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The world enters crisis overload

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A deadly combination of heat and drought is slowly wreaking a trail of devastation across much of the globe, and the full extend of this scourge will only be felt as winter nears.

The current phenomenon took meteorologists by surprise as it was unusually global in its reach. Like Murphy's Law, everything that could go wrong did.

Nourishment for winter burnt up under an unusually fiery weather, along a food chain that progressed from withered wheat crops to cattle that were hastily sold off for lack of grazing grounds.

Crops that survived wilted under the sun, yielding produce of lowered quality and quantity; leading ultimately to higher prices. Alarmingly, these were scorched in the surplus granaries of the United States, Europe and Australia.

In the United States, the first half of 2006 was the warmest since 1895, when weather data was first compiled, and the pollinating and tasseling times have since been set back by triple digit Fahrenheits.

The full heat though will be felt in winter. The US Department of Agriculture, the International Grains Council and a motley array of other agro organizations are downsizing the total grain forecast for this year and nobody knows how bad it will get.

In Ukraine alone, the harvest forecast has been cut down to five million tons from the 21 million registered last year. In Poland and Hungary, some crops are expected to be 40% below normal yields, while milk production dropped by 20 percent in Italy.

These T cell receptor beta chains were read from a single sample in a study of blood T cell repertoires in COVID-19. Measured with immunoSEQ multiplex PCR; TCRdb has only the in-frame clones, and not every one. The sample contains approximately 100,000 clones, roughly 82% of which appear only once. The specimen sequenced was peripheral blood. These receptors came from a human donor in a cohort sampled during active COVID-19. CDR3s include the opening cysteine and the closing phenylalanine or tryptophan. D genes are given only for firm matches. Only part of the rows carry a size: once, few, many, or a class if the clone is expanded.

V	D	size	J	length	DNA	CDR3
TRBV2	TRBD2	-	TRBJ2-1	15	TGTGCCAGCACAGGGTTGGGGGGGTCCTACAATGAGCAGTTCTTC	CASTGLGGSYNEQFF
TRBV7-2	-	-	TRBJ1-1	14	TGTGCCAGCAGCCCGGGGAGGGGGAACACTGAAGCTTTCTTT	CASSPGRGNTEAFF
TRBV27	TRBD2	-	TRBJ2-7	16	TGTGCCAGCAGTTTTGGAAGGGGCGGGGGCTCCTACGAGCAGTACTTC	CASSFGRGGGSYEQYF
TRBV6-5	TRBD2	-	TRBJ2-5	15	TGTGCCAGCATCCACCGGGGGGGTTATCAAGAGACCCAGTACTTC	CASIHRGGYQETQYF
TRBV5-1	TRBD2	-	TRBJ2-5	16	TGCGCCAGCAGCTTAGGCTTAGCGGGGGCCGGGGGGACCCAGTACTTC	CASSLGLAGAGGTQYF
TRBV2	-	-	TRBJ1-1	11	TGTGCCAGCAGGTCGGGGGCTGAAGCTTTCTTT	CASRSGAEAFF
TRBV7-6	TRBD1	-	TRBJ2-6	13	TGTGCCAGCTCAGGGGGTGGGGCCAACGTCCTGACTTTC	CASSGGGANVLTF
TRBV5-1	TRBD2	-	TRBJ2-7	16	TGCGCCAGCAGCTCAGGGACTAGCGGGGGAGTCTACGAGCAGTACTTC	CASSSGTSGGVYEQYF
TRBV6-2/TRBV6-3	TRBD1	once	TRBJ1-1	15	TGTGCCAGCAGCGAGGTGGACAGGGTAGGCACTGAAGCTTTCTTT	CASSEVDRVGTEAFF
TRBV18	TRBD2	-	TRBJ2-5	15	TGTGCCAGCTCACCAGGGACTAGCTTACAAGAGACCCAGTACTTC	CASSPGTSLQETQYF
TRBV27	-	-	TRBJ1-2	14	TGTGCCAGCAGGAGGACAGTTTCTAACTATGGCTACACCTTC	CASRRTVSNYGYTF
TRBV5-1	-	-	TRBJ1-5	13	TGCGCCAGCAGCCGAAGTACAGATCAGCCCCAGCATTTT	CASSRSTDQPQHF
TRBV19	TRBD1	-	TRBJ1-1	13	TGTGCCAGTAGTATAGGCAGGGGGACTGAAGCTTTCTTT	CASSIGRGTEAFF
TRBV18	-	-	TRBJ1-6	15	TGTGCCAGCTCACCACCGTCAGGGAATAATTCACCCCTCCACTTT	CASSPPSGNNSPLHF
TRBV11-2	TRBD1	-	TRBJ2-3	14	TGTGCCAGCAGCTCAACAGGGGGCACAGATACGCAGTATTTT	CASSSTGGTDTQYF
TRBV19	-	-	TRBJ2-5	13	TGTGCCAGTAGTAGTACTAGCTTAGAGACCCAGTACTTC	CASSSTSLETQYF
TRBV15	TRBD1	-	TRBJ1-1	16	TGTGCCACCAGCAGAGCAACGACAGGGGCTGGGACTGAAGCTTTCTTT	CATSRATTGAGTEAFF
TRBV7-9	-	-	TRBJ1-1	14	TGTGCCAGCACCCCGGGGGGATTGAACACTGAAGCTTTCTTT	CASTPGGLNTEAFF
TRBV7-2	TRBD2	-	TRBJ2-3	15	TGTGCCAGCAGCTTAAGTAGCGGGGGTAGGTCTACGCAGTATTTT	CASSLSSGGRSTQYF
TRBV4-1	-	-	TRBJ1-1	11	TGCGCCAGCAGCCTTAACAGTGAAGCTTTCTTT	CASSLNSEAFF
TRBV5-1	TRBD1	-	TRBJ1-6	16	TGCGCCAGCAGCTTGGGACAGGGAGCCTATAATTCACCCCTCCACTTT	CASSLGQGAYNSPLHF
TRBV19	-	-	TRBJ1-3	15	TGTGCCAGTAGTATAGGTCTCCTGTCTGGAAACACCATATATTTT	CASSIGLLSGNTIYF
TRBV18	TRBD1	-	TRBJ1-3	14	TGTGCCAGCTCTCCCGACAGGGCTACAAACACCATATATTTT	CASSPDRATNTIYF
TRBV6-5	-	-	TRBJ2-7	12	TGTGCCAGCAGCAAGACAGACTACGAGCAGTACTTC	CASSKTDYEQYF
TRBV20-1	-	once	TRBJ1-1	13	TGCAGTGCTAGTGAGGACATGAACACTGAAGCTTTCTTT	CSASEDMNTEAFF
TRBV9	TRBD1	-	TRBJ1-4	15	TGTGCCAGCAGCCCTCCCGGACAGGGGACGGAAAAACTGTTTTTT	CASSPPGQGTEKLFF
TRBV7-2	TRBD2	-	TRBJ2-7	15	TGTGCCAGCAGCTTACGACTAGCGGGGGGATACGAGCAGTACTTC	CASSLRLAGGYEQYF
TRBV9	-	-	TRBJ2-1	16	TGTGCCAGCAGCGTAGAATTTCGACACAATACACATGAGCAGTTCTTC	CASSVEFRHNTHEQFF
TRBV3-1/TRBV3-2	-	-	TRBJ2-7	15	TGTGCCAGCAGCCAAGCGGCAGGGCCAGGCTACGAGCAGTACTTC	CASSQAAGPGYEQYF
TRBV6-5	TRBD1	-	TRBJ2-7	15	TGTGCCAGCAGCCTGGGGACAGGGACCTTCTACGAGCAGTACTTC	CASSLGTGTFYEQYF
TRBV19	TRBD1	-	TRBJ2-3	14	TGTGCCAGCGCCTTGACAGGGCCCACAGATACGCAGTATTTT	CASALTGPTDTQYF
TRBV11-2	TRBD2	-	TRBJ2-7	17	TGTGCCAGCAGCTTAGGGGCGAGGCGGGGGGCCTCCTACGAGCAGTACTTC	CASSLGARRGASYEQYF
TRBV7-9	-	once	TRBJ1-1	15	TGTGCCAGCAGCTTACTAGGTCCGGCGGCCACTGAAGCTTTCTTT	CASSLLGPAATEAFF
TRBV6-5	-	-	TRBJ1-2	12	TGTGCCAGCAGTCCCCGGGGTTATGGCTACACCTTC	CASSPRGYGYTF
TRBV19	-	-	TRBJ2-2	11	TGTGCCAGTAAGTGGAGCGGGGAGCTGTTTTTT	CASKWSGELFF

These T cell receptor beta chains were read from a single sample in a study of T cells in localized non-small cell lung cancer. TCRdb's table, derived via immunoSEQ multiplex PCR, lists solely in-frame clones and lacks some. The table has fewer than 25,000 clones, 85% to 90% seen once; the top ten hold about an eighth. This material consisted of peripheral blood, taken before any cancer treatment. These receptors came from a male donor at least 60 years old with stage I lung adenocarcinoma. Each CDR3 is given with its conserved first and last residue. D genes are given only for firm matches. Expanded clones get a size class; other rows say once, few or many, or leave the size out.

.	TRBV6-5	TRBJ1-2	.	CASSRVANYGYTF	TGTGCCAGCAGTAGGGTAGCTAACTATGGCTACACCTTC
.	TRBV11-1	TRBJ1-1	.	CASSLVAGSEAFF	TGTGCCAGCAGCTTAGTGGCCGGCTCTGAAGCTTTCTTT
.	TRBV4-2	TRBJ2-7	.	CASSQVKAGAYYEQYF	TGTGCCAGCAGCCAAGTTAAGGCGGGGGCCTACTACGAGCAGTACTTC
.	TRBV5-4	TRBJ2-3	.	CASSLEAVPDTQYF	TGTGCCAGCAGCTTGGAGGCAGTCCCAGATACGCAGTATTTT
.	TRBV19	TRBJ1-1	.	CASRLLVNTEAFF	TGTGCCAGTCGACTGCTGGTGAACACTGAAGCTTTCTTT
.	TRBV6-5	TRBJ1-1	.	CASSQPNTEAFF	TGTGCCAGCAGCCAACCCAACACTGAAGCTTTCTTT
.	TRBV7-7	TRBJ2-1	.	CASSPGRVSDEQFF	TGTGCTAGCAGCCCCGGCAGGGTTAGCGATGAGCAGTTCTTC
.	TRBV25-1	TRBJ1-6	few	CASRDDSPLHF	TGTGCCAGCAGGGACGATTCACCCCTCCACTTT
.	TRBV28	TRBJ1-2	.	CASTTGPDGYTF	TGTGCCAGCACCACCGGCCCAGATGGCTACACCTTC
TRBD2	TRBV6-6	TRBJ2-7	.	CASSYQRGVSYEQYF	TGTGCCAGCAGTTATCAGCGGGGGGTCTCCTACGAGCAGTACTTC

Lester Brown, President of the Earth Policy Institute, predicts that 20 million tons of global harvest may have winnowed up as summer chaff.

In June, he warned that the global cupboard - or "reserve" - of grains were at its lowest levels since the early 70s. According to this calculation, there's enough basic grain to keep people alive for 57 days, if a combination of disasters strike.

And there is no better place for that to begin than in the Middle East.

In 1973, abysmally low inventories of wheat and an Arab-Israeli war sparked off an oil embargo, runaway global inflation, and upheavals that have scarred societies till today.

The price of wheat shot up six times. According to Brown, if that were to happen today, wheat could fetch $21 a bushel, about six times the current price.

Food prices are likely to rise worldwide, and for a third of the world's population - which subsists on less than $2 a day - a subtle hike in the price of staples would hasten the process of slow starvation.

Not so in the European Union, which, has some 13 million tonnes of "intervention" grain stocks. Just how this works under the current trade regime is left to the imagination. With the recent WTO talks stonewalled over US farm subsidies, think of a trade regime that can technically deprive natives - whether American or Korean - from getting the first dibs of their own food sources.

Limited stocks lead to higher prices which can be afforded by the limited rich, who are usually the fittest in any food fight.

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The world enters crisis overload

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